Friday, December 13, 2013
By Tom Atwell firstname.lastname@example.org
Books take time.
IT’S GARDEN-PLANNING time. And, although the recession is technically over, the good times have not, as yet, returned.
SO THE PEOPLE at the UMaine Extension office in Cumberland County want you to know that it is time to sign up for Plant a Row for the Hungry, a program run nationally by the Garden Writers Association. The extension officials reported figures from the Good Shepherd Food-Bank that 13.3 percent of Maine households have problems getting enough nutritious food.
SO PLAN TO grow more food than you are likely to eat and arrange to give the rest away. To request a PAR enrollment package, call 1 (800) 287-1471 (in Maine) or 780-4205 or e-mail email@example.com.
An author gets a hot idea, perfect for the market at the moment. But then the book has to be written, edited, designed, published and delivered. And maybe the idea isn't as hot anymore.
That probably explains why the mailbox this year has been filled with books about growing food -- fruits, vegetables and herbs in containers, raised beds and the old-fashioned garden plot. Last year, with the down economy and string of food scares, was the year that everyone was going to return to the victory garden. This is the year the books sprouted.
All may not be lost for these writers, however. The weather last year was cold, rainy and really rotten even for experienced gardeners. Beginning gardeners probably will want to try again, and they could be looking for more knowledge from some other source -- like a book.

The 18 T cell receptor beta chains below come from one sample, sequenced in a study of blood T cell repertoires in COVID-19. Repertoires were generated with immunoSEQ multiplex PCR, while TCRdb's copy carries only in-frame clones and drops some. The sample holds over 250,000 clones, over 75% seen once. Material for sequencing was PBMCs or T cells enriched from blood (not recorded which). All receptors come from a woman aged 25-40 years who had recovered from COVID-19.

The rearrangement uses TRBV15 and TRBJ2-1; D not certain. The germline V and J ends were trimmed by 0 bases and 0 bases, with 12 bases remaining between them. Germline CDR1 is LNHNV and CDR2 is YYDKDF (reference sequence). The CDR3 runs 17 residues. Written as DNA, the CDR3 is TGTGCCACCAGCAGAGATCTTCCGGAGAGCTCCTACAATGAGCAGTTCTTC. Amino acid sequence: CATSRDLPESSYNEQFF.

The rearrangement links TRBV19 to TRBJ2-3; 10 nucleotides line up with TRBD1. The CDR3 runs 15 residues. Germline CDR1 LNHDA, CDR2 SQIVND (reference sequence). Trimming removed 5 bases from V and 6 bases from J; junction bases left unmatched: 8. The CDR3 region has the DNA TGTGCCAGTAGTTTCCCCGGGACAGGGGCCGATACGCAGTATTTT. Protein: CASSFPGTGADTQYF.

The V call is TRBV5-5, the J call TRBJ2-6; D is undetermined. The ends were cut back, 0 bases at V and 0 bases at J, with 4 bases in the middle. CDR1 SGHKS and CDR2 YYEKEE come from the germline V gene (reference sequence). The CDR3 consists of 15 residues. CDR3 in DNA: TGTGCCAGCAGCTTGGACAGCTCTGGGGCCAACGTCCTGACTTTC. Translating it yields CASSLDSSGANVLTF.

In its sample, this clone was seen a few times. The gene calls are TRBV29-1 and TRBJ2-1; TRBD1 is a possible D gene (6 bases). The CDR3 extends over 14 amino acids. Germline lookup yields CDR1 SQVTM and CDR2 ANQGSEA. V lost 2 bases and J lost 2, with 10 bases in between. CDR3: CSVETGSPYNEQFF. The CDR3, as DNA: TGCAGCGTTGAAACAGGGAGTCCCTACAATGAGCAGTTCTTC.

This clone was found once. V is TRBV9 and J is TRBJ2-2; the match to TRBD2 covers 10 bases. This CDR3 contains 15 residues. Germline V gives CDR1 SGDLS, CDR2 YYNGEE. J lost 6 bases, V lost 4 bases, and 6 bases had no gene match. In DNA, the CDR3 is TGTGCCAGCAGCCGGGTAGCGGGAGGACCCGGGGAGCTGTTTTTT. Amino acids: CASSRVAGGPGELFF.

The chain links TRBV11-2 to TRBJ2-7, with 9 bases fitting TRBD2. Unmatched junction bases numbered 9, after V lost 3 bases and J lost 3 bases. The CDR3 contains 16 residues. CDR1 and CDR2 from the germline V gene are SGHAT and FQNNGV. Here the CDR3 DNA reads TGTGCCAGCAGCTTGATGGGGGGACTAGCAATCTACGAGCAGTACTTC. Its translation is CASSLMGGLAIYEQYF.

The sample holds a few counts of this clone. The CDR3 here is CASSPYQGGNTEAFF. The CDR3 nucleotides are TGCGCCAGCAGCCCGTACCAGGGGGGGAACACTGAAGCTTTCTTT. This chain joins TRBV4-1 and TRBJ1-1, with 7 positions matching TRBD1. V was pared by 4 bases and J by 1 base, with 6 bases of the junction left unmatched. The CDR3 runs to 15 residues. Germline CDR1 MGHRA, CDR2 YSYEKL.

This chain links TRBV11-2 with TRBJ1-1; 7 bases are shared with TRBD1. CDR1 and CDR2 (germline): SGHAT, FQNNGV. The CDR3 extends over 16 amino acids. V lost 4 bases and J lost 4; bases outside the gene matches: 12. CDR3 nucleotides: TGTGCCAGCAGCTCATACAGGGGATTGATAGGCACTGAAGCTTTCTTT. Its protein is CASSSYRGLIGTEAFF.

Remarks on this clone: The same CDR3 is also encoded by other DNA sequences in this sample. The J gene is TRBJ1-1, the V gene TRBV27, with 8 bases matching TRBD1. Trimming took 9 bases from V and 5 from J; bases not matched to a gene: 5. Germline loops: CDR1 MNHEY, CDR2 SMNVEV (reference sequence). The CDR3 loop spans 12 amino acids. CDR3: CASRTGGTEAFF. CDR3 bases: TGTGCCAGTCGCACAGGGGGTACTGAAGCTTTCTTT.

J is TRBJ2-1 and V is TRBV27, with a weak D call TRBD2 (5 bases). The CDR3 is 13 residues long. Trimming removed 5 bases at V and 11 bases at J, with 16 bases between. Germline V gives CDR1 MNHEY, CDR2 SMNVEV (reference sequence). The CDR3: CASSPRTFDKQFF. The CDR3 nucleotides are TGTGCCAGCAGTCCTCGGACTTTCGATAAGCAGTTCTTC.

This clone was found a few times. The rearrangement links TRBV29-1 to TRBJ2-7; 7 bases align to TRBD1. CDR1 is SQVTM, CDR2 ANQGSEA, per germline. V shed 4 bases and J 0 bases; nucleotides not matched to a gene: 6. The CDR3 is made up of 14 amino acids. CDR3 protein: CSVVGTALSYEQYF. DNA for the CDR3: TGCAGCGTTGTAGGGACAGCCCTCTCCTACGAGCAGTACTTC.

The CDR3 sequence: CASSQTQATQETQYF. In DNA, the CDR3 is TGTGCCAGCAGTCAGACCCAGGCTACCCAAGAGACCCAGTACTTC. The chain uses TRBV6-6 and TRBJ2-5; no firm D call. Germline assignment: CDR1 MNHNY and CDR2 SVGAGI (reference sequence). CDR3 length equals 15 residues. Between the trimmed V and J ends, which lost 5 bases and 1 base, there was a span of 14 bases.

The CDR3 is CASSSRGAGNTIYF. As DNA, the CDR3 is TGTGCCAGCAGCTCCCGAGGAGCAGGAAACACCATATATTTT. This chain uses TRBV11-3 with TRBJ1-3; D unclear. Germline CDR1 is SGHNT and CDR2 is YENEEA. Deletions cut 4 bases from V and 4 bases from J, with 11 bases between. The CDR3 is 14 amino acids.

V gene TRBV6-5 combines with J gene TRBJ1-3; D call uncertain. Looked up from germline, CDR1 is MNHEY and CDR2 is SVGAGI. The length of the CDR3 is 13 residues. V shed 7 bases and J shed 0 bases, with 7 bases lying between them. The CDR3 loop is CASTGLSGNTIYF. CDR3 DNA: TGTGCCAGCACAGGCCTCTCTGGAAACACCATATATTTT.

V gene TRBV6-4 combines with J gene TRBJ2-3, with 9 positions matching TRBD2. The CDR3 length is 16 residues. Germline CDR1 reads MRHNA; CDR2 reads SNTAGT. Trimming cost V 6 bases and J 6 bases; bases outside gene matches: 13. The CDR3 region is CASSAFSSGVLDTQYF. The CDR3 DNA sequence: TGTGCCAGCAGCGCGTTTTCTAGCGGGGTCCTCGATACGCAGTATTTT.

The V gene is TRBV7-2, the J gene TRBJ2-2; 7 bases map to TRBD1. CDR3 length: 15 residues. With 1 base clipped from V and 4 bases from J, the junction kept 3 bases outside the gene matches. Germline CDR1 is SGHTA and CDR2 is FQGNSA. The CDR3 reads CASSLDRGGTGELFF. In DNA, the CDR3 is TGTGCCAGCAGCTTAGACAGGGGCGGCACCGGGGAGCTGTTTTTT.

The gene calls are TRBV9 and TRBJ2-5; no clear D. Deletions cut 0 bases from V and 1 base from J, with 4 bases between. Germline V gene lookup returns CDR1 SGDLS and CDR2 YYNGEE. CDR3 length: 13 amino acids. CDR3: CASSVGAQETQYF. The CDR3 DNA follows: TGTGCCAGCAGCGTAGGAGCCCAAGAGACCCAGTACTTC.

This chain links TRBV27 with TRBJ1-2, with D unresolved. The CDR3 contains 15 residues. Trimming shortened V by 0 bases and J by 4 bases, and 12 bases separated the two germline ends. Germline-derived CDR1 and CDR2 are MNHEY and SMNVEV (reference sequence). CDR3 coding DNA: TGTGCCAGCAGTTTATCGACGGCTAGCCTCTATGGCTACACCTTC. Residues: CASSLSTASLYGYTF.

Don't consider what follows book reviews. I read only two of these cover-to-cover, but I did spend at least half an hour with each of them.
"Small-plot, high-yield gardening" by Sal Gilbertie and Larry Sheehan (Ten Speed Press, $18) was my favorite of the group. Gilbertie is the third-generation owner of Gilbertie's Herb Gardens in Westport, Conn., and Sheehan is the professional writer who made Gilbertie's vegetable-garden ideas clear, concise and coherent.
Gilbertie is an organic gardener, and the 248-page large-format paperback includes plans for a dozen different gardens, information about vegetable families, buying seeds, planting and production techniques, compost and more.
There is one Gilbertie suggestion, however, that Nancy and I will not try. Gilbertie thinks rabbit manure is the best garden fertilizer in the universe. He raises rabbits simply to harvest their manure. That, to me, seems like an awful lot of work.
"Starter Vegetable Gardens" by Barbara Pleasant (Storey, $19.95) tries to do basically the same thing as Gilbertie's book. The larger-format paperback offers "24 No-Fail Plans for Small Organic Gardens" and opens with a three-year plan to create a 120-square-foot, attractive and productive garden. Her year-one plan involves putting plastic bags of commercial topsoil on the lawn and planting in the bagged soil. In the second year, the lawn below the bags is dead, and the garden grows.
She also has three-year plans for a bountiful border and a front yard food factory. She lost me a bit, however, when she recommended double digging, a labor-intensive shoveling exercise that most gardening experts have abandoned.
"Grow Your Own Vegetables" by Carol Klein (Mitchell Beazly, $19.99) has an excellent format. It gives a bit of an introduction to vegetable gardening, followed by a listing and descriptions of vegetables, with excellent photographs. The downside is that it was written originally for gardeners in England, a much milder climate than we have in Maine, and I don't think it translates particularly well.